I’ve rudely pinched much of the title from BripBlap’s Early Retirement or Meaningful Work? post. It makes for interesting reading, and his post contains many of the things people say about work – that good work does far more than pay the rent, it gives you a structure and meaning. Steve gives this concept its head in the last paragraph –
But I have realized that my real dream is not early retirement, as I often thought it was. I dreamed of days of leisure. I’ve had those days now, as I’ve been unemployed. I don’t want leisure. I want work with meaning. My real dream is finding meaningful work, and it should be everyone’s dream.
Hmm, well I have to take issue with the last few words. Obviously if meaningful work is Steve’s dream, who am I to gain-say that, have at it, but there’s no reason it has to be everyone’s dream. Perhaps I am unusual in this, but I hear the distant drum of the Calvinist work ethic here, and I don’t like it.
Now for sure the initial impetus for me shooting for early retirement is that I find work sucks, both in what my own job has become specifically and what work has become in the post Thatcher-Reagan era. I have no personal experience of working pre Thatcher, but I saw the background radiation of the post-war employer/employee contract that preceded it in three of the four companies I have worked for, and the quality of my job has gradually degraded as it becomes more management-by-numbers rather than leadership by common sense. Indeed what has particularly changed over the last three decades is that managerialism has taken over from leadership, grinding out innovation and inspiration across the board. However, that’s a rant for a different day.
Early retirement, for me, is all about power. It’s not about meaning. Financial independence, for me, is about being able to meet my needs and a modicum of wants from resources that are mine and under my control. I want nobody to have power over my time, and I want to be at nobody’s beck and call.
The modern world of work is about debt slavery – borrow money for college, for a house, and while you are in hock you are owned by your job. I have served nearly my entire time with that, and I am buying my freedom, to be and to live according to the light of my own lamps, to chart a course guided by my own compass. Of course I will accommodate people or goals that are special to me, but the Company isn’t special to me. I work so that I get money, and I use some of that money to buy my freedom from debt slavery.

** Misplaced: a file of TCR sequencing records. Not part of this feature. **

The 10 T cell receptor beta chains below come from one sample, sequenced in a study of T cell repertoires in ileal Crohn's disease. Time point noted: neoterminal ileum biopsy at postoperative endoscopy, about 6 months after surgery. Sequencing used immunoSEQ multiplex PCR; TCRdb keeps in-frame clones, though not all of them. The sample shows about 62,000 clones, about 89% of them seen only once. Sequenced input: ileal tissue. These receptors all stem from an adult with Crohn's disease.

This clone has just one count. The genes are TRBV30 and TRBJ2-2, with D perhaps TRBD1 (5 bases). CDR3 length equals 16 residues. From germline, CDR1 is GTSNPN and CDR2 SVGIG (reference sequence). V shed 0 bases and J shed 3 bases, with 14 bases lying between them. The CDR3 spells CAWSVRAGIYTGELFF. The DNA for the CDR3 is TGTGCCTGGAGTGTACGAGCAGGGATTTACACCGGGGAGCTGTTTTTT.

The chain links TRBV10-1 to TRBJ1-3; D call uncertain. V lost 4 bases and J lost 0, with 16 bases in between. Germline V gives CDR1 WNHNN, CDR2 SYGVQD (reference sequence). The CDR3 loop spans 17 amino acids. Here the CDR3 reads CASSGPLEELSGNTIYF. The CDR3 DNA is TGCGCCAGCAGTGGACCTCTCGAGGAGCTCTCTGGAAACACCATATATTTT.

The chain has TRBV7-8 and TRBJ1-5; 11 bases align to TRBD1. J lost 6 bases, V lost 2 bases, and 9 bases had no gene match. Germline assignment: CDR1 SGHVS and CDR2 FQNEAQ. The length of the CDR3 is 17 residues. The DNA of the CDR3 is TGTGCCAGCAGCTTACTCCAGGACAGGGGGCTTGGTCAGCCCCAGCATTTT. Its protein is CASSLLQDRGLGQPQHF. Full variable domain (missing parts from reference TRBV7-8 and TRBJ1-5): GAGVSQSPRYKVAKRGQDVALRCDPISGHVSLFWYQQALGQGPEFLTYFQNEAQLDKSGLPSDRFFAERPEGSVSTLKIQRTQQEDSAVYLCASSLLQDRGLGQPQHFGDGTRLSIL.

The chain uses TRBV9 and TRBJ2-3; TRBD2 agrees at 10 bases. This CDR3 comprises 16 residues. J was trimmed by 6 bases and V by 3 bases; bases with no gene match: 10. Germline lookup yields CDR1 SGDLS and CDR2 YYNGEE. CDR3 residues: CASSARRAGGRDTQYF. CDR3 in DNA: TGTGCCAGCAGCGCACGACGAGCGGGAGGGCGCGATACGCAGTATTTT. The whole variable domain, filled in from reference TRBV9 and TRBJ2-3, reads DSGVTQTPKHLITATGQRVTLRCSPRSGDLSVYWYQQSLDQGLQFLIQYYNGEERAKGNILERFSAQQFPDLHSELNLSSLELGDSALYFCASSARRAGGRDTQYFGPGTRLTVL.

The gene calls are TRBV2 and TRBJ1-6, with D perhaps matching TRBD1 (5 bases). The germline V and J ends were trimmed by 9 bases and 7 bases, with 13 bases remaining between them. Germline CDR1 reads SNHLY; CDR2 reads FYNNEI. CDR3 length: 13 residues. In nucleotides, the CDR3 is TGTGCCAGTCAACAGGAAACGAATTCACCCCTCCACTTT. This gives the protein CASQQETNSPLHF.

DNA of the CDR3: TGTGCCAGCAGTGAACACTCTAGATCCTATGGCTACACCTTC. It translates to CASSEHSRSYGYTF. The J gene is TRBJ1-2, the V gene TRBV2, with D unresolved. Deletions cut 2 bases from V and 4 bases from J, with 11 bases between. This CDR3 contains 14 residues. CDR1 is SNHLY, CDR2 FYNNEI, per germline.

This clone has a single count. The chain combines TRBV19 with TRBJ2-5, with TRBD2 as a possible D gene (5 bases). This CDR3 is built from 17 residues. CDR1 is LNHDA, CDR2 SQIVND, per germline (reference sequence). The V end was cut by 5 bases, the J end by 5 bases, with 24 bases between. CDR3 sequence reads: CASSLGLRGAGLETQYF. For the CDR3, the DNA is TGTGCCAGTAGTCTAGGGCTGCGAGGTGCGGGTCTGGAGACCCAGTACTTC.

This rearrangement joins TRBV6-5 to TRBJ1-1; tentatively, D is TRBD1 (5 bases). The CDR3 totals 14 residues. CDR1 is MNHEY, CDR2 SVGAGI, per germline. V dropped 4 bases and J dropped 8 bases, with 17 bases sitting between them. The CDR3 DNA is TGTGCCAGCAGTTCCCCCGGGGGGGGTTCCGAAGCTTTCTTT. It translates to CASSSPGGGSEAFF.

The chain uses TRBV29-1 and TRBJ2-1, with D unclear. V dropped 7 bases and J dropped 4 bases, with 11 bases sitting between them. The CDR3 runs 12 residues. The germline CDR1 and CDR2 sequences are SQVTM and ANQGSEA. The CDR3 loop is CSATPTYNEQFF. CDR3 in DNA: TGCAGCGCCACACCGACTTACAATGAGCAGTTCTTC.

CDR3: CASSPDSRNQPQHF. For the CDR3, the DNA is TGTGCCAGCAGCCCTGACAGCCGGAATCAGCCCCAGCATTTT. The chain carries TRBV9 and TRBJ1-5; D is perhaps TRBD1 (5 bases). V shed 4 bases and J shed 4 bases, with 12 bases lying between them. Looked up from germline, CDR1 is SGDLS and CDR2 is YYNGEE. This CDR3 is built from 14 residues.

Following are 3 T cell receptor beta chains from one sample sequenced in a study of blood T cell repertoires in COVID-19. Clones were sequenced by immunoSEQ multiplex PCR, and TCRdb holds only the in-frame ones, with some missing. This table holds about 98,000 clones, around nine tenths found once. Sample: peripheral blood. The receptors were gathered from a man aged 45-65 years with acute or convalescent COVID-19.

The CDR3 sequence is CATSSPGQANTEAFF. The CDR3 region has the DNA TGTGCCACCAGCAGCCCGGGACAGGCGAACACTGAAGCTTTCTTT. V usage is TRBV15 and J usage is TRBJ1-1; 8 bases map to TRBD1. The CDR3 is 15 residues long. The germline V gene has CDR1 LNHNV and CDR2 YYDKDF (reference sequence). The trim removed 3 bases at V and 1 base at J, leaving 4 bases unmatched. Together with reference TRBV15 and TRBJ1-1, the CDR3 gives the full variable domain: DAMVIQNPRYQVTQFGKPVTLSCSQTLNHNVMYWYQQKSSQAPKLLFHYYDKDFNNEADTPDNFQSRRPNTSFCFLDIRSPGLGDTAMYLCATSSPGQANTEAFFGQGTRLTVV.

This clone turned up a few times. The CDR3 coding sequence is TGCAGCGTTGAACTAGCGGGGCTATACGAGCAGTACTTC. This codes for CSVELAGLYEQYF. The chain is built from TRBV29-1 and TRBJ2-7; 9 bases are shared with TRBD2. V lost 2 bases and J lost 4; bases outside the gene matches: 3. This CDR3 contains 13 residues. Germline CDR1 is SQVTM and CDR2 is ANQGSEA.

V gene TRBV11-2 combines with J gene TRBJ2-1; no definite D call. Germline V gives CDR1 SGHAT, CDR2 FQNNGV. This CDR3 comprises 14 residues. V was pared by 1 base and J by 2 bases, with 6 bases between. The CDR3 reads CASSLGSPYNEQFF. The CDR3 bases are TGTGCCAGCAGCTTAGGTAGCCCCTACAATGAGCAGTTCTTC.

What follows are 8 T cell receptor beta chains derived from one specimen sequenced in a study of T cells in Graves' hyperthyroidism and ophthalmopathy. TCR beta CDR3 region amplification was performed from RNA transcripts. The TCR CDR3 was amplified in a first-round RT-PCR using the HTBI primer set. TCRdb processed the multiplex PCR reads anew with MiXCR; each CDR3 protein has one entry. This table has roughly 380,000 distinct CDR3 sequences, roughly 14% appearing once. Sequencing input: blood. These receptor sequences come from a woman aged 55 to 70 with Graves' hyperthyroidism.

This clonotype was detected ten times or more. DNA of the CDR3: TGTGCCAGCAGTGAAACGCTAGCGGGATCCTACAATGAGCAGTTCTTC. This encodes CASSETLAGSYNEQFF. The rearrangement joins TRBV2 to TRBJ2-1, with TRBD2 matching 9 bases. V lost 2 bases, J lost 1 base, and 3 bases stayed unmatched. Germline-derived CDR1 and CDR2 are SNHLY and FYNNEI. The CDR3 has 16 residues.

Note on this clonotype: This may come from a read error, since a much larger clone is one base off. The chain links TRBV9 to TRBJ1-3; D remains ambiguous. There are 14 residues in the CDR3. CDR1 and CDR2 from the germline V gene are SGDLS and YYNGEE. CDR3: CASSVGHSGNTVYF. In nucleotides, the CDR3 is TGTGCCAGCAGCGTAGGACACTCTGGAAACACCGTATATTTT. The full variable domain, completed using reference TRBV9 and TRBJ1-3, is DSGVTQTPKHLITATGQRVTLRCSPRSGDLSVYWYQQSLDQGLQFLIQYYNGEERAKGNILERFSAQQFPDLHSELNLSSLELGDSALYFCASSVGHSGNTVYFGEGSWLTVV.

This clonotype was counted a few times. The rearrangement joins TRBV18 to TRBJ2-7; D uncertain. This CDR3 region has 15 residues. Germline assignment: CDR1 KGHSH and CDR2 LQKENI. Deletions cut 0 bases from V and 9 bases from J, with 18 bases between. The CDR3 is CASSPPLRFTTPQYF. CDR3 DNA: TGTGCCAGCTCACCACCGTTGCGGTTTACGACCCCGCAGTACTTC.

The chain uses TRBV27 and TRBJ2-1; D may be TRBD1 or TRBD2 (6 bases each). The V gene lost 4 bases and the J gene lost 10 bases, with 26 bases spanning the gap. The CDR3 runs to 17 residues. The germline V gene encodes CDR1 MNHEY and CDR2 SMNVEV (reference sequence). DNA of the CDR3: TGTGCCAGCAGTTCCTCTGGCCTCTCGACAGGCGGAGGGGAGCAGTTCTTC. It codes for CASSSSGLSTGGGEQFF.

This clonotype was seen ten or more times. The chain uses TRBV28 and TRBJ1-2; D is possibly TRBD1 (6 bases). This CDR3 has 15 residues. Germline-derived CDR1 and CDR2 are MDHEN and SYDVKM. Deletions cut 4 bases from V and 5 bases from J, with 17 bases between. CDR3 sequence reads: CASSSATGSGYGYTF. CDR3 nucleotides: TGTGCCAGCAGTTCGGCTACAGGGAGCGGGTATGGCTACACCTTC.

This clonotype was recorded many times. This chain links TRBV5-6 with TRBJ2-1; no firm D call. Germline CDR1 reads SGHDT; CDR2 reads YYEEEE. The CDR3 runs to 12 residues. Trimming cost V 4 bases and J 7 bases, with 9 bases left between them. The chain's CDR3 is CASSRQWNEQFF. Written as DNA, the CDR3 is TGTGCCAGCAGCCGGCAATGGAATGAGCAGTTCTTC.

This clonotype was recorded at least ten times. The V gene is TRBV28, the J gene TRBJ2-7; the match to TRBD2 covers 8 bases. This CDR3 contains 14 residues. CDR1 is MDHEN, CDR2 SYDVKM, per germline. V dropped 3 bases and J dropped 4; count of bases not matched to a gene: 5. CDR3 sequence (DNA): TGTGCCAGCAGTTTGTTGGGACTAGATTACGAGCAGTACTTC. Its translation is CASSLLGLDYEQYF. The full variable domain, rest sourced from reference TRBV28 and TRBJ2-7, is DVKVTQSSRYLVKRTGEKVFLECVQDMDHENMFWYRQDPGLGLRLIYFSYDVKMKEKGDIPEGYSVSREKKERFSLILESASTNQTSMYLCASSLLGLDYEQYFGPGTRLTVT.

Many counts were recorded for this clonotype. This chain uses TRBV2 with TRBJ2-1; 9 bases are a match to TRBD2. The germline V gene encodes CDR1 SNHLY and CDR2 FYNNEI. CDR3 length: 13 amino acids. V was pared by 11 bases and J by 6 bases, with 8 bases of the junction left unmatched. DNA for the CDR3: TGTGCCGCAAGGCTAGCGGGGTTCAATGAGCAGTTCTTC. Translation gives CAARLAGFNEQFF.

Having now eliminated all debts, the debt slavery I am now buying myself out of is the slavery of future incurred debts. Once I have my running costs and some spare I am safe from that.
Too many people conflate early retirement with not working. For me early retirement is not having to work. It is the freedom to do something, but to be able to flip the bird if anybody requires me to do something that conflicts with my own aims and desires in life. Freedom doesn’t have to be exercised – I might choose to go along with it if there is a greater good, but there shouldn’t be a coercive hold ‘do this or else we can make you lose your home’.
People get more awkward and cantankerous as they get older, because they accumulate power, and have seen stupid things lead to crap too many times before.You lose the starry-eyed belief that it is different this time, because it very rarely is. Many things have transformed the work environment over the years, but human nature has remained the same.
I have seen enough management initiatives, and TQM, MBWA, investing in people, corporate social responsibility, employee engagement (funnily never employer engagement) and similar claptrap to last me a lifetime. It’s all rubbish. What Western corporations are in dire need of at this time is competent leadership by top brass that actually gives a damn about the company, its customers and the people that work for it, rather than simply maximizing the size of their own remuneration package. We have never discovered a way of linking pay to performance in a way that doesn’t produce pathological behaviour, particularly at the top. The recent financial crisis is merely the results of this pathology writ large, across many sectors. It is endemic in our large companies, and they can only continue to turn a profit by grinding out efficiency in the layers below senior management, increase in scale or reduce workforce costs by outsourcing etc.
And I’m tired of working in systems run by chancers, yes. But though retirement can mean not working, it doesn’t have to mean not working. I was at RSPB Minsmere recently – the welcome desk is staffed by volunteers, as is the shop and tea room. Looking at these people, I would say most were retired, and they include a fair proportion of early retirees, indeed some faces were younger than me.
I presume none of them had to be there, they chose to be there. They had early retirement and, by evidence of the fact that they were there, meaningful work. The two are not mutually exclusive. Indeed, I would say that if meaningful work is what you crave, there’s a lot to be said for early retirement – it opens up opportunities for meaningful work that you couldn’t otherwise afford to take, such as those RSPB positions.